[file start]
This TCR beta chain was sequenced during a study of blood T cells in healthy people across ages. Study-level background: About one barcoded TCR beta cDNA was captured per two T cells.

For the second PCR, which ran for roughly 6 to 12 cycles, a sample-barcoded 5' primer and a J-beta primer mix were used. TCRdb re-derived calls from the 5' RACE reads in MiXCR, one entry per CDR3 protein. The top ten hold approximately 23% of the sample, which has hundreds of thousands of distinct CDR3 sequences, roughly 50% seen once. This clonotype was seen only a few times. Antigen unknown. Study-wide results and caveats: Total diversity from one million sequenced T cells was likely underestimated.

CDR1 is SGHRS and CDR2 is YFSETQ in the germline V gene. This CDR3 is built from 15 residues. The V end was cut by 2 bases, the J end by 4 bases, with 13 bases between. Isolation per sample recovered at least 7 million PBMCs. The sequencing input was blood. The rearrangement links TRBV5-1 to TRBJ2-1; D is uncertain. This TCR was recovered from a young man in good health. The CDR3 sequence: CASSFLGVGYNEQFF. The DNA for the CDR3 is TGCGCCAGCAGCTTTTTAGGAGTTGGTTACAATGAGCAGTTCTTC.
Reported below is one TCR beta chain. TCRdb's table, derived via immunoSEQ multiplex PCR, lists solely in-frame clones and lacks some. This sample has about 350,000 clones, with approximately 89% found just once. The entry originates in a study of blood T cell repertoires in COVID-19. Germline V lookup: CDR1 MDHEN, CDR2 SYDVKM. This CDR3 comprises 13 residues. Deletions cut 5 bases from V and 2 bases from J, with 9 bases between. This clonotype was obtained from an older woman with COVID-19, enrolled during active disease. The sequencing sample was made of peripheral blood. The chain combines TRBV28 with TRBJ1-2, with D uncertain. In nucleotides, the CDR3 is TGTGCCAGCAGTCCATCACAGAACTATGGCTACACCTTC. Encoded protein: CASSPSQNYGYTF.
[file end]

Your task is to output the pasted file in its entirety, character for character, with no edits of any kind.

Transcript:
This TCR beta chain was sequenced during a study of blood T cells in healthy people across ages. Study-level background: About one barcoded TCR beta cDNA was captured per two T cells.

For the second PCR, which ran for roughly 6 to 12 cycles, a sample-barcoded 5' primer and a J-beta primer mix were used. TCRdb re-derived calls from the 5' RACE reads in MiXCR, one entry per CDR3 protein. The top ten hold approximately 23% of the sample, which has hundreds of thousands of distinct CDR3 sequences, roughly 50% seen once. This clonotype was seen only a few times. Antigen unknown. Study-wide results and caveats: Total diversity from one million sequenced T cells was likely underestimated.

CDR1 is SGHRS and CDR2 is YFSETQ in the germline V gene. This CDR3 is built from 15 residues. The V end was cut by 2 bases, the J end by 4 bases, with 13 bases between. Isolation per sample recovered at least 7 million PBMCs. The sequencing input was blood. The rearrangement links TRBV5-1 to TRBJ2-1; D is uncertain. This TCR was recovered from a young man in good health. The CDR3 sequence: CASSFLGVGYNEQFF. The DNA for the CDR3 is TGCGCCAGCAGCTTTTTAGGAGTTGGTTACAATGAGCAGTTCTTC.
Reported below is one TCR beta chain. TCRdb's table, derived via immunoSEQ multiplex PCR, lists solely in-frame clones and lacks some. This sample has about 350,000 clones, with approximately 89% found just once. The entry originates in a study of blood T cell repertoires in COVID-19. Germline V lookup: CDR1 MDHEN, CDR2 SYDVKM. This CDR3 comprises 13 residues. Deletions cut 5 bases from V and 2 bases from J, with 9 bases between. This clonotype was obtained from an older woman with COVID-19, enrolled during active disease. The sequencing sample was made of peripheral blood. The chain combines TRBV28 with TRBJ1-2, with D uncertain. In nucleotides, the CDR3 is TGTGCCAGCAGTCCATCACAGAACTATGGCTACACCTTC. Encoded protein: CASSPSQNYGYTF.